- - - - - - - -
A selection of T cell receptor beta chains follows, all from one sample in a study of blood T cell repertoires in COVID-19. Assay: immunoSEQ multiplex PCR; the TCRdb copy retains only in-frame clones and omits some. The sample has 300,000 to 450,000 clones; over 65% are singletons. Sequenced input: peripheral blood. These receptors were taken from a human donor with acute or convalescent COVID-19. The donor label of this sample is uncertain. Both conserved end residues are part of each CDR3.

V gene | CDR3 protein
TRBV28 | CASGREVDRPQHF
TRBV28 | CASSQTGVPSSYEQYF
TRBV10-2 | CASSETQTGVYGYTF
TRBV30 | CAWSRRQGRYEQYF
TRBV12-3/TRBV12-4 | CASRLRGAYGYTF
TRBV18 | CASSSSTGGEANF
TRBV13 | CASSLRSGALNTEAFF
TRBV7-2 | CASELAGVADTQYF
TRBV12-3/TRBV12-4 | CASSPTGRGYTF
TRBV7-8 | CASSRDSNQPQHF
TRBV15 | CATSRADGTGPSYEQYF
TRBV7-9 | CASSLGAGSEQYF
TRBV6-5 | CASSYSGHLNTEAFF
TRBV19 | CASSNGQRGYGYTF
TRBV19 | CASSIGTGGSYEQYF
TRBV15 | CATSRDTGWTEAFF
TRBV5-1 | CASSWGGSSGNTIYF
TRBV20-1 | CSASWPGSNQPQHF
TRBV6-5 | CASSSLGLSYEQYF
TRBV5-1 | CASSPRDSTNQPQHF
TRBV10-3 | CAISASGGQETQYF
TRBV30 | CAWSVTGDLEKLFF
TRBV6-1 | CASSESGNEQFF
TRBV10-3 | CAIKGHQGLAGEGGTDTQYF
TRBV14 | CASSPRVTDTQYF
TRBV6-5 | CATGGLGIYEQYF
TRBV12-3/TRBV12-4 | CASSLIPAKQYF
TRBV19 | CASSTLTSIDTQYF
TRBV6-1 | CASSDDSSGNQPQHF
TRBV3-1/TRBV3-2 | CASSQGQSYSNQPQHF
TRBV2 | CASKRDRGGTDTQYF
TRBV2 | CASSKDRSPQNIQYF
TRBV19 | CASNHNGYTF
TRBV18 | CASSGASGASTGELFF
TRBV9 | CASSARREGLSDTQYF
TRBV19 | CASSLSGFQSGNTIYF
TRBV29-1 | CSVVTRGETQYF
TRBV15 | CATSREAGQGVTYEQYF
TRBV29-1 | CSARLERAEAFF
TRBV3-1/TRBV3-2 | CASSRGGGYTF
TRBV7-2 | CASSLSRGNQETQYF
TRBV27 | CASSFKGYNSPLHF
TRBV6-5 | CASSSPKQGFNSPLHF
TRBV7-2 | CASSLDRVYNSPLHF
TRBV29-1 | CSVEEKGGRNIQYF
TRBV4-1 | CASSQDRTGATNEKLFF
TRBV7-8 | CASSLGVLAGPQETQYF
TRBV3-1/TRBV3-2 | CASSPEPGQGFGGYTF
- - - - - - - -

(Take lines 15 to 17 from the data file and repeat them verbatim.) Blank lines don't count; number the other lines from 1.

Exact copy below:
TRBV6-5 | CASSYSGHLNTEAFF
TRBV19 | CASSNGQRGYGYTF
TRBV19 | CASSIGTGGSYEQYF